Riley smiled for the first time, bobbing his head.
“Ah, hell yes, I remember that. It was the homecoming football game after party. Big title, bigger party. Drew Wilson invited practically the entire school. Everyone was there.”
“Did you see Ori there, along with James?”
“Yeah. Danced with her a couple of times. Didn’t have the dancing skill like everyone else but it was fun.”
“Were there any drinks there? Did you see James partake in any drinking games of any sort?”
“No, not really for the drinking games, but there was a ton of alcohol. Some kids even went as far to buy their own boxes of Bud Lite at the grocery store so they wouldn’t have to share. I remember seeing James’ twin with a box of the stuff and dancing with a girl. I remember that because she grabbed his beer bottle, took a swig, then threw up on his shoes.”
Diana gave him a look of disapproval.
“Do you remember what they looked like? The girl and James’ twin?”
“James’ twin looked like another version of James, but I’ll admit it was really dark and the only lights that were there were disco flashes.”
“Were you there with anyone else?”
“Yeah, I was hanging with about eleven other people, including Ori. We took a shit ton of videos that night about everything and uploaded it everywhere, though now I’m certain that most people had taken it down because job season is almost upon us and they want to get some reasonable work.”
“Do you recall seeing James at any point in the night with a girl?”
Riley quieted down on that one. His eyebrows were bunched and his forehead wrinkled as he looked to the rays of sunlight streaming in from the window. Diana fumbled with a muffin wrapper.
“Do you need me to repeat the question?” Loftin asked. Riley didn’t move.
“No. No, I remember,” his face contorted as if he was sucking on a lemon, “I think. It’s really fuzzy.”
“Just relay to me what you know.”
“Well, I remember when we were taking Snapchat videos to send to someone – I don’t know, still really fuzzy. The lot of us were taking shots at the bar. Vodka, I think-“
“The lot of you?”
“Yeah, it was Andrew, Chance…O-Ori, definitely, she didn’t like vodka so she got spiked pink lemonade…Roman, his girl Zoe, then I think Shelby but right now it’s just a big blur.”
“Sure, sure. Go on.”
“Anyways, we were taking Snapchat videos on…on someone’s phone. One of the groups, I know that, can’t remember which one though. It was dark so we had the flash on, and I remember taking a shot, then doing a video with Shelby and Ori, then someone called out “Heyyyy, Smith got a girl!” I don’t know who did, but I didn’t really turn to look. People yell shit like that all the time so I didn’t really bother with it.”
“Do you know where James was at that time, who was with?”
“I just told you, I didn’t care. Though when I was dancing with Ori I did see him and some girl grinding on each other on the dance floor. I thought it was his twin but his twin was on the other side of the room having a drinking contest with the college girls.”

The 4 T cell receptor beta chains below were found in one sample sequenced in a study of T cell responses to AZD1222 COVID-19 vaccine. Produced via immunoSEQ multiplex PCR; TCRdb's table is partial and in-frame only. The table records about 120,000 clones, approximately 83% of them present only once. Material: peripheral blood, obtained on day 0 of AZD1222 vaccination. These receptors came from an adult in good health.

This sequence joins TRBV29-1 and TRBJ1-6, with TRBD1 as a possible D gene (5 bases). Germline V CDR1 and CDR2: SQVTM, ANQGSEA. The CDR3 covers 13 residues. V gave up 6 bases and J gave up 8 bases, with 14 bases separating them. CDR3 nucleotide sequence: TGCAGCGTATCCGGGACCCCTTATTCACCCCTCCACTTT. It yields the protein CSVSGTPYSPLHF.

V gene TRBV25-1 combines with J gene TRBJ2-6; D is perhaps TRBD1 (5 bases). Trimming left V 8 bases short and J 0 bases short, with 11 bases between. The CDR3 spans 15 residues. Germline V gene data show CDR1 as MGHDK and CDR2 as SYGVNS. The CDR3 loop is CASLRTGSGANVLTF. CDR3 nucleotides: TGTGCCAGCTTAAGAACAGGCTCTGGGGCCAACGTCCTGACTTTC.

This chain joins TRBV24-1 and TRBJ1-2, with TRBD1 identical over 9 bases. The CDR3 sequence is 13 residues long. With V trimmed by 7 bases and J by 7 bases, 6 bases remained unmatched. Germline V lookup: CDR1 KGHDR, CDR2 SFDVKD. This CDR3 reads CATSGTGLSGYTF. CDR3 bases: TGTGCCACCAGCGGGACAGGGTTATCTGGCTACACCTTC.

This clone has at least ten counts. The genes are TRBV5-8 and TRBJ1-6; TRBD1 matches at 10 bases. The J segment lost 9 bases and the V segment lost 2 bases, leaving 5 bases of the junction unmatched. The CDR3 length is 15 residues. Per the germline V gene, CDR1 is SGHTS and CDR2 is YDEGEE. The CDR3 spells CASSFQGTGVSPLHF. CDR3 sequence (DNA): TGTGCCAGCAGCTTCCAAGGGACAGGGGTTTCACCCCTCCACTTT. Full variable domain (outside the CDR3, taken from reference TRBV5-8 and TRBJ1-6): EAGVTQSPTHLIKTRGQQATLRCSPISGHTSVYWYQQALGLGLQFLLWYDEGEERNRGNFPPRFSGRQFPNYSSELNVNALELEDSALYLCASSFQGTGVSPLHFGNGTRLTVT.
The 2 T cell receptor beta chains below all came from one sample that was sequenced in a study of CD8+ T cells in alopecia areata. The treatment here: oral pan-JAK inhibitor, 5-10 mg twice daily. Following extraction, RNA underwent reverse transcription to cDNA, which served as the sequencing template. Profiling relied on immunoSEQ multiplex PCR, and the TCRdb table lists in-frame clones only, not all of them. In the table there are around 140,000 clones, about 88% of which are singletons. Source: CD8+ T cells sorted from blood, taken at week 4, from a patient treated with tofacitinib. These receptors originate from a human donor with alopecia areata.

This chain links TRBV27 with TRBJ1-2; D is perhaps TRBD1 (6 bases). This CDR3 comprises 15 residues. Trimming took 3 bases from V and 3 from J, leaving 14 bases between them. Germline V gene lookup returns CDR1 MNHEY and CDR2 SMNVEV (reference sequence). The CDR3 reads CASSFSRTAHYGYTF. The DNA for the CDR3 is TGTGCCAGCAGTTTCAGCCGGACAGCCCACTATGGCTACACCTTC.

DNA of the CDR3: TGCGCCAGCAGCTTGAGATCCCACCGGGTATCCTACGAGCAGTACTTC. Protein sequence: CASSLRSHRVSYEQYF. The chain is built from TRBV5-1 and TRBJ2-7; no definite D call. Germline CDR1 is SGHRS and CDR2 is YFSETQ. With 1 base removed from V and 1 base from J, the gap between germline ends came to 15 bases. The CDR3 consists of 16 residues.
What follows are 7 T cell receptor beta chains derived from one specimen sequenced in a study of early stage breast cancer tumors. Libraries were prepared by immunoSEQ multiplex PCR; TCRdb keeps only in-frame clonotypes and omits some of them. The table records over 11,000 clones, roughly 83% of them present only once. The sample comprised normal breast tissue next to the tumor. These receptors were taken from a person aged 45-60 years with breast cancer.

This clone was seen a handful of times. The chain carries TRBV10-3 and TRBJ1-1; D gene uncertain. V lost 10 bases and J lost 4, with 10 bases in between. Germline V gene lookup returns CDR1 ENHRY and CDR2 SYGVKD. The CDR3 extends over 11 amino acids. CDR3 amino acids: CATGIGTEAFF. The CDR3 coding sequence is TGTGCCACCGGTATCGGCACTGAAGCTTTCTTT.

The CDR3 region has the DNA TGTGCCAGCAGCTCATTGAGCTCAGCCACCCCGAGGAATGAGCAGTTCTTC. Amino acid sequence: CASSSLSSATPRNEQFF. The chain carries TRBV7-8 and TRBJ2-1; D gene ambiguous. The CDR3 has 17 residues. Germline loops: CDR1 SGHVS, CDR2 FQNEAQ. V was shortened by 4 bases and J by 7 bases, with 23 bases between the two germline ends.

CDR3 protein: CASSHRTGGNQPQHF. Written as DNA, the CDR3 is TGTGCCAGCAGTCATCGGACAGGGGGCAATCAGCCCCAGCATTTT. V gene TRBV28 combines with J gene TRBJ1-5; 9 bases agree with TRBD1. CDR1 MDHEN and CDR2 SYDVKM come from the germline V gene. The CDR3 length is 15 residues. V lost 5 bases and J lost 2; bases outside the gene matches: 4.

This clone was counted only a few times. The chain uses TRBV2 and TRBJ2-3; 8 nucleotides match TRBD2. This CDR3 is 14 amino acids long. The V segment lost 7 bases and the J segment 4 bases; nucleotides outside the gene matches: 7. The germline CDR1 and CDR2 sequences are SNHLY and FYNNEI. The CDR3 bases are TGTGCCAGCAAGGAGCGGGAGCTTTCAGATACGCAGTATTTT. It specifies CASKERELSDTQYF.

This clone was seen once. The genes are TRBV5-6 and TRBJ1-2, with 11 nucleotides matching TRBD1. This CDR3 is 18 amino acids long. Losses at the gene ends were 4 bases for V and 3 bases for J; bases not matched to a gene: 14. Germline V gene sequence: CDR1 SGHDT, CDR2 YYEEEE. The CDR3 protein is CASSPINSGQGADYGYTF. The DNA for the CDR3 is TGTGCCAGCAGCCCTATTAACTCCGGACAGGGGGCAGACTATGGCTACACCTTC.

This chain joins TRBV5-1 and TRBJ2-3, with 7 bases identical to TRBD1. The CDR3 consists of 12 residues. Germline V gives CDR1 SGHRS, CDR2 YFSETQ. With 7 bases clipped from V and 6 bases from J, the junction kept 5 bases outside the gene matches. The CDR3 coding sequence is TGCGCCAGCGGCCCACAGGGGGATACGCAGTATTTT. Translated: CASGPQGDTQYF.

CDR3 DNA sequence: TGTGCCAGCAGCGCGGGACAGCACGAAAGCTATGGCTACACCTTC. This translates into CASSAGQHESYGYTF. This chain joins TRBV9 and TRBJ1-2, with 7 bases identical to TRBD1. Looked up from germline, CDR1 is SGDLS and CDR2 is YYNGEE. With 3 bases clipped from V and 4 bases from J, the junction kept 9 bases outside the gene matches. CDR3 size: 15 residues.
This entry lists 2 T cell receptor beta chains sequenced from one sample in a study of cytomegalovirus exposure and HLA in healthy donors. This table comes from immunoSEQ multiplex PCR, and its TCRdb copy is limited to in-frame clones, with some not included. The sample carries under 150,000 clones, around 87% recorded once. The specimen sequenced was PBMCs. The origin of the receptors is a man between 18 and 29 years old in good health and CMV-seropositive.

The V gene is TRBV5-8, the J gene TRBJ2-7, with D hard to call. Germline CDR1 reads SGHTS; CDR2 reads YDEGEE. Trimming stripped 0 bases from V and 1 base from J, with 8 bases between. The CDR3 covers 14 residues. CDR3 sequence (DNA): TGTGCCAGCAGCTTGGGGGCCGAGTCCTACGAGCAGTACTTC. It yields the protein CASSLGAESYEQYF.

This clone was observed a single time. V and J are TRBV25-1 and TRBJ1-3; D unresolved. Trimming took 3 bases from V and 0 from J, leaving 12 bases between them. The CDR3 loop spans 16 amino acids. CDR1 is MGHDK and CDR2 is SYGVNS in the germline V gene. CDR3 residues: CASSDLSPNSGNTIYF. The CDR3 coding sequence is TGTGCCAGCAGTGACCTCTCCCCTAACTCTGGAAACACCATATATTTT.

Loftin sighed, reaching for his phone. He shut off the recording, standing up from the couch. This was not was he was expecting. This wasn’t the witness. He grabbed a muffin from the plate, thanking them both before walking towards the door.
“Wait,” Riley called. Loftin faced him.
“Who was it? Who was raped?”
Loftin bit his lip, debating against himself for a moment to tell this kid or not. But Riley looked genuinely concerned. He looked like he wanted to know for the sake of safety. But would those views change when he told him?
“James. James Smith was raped by Anna Padilla.” He said. He tried to say it with something like conviction, with certainty. Riley’s eyes widened and Loftin embraced himself for speckles of doubt and that one word he hated most of all.
“Oh.” He said it so quietly Loftin could barely hear him.
He didn’t have a comeback for that. The silence ate up this home too. Diana, who had been still so quiet before was still quiet now. She stood behind Riley, her hand softly stroking the outside of his hand. Loftin turned to leave again.
“Wait, Loftin.” He said. Loftin stopped again.
“If you want to build a case against her, then talk to Roman and Zoe. They took a shit ton of pictures from the party and Zoe is known to have a whole Instagram page filled with pictures like that. If it really did happen, then maybe something is on there?”
Loftin crushed the muffin in his hands.
“You aiming on being a detective or something?” Loftin asked him. Riley blushed slightly and shrugged.
“It’s the truth. They take more pictures than anybody about all that couple-y shit. If anyone looked like a couple, even if it was just two people dancing within five feet of each other, they took a picture. If James was really dancing with Anna or if they were flirting back and forth for a little bit between each other, then Zoe would have caught it. Trust me.”
Loftin gave a smile.
“Why are you trying to help now when you know the reason behind it? I didn’t exactly expect you to believe the story like so many others before you.”
He said it so casually. Tracy would want him to probably be fired since he was acting so unprofessional. But now, Riley just shrugged, and Loftin wanted to know why he wasn’t cursing at him, telling him that men can’t be raped, men can’t get hurt like he heard from countless other witnesses.
“I’ve had an experience like that before. I don’t know James, but if someone wanted to get attention, then why use a rape charge like that, especially against a sophomore. It doesn’t make any sense.”
Loftin nodded before tossing the muffin into his other hand and wiping off crumbs and smudges of chocolate from his palm onto his pant leg. When it was clean he pulled out his phone again.
“Can you say that again? This time into the microphone?”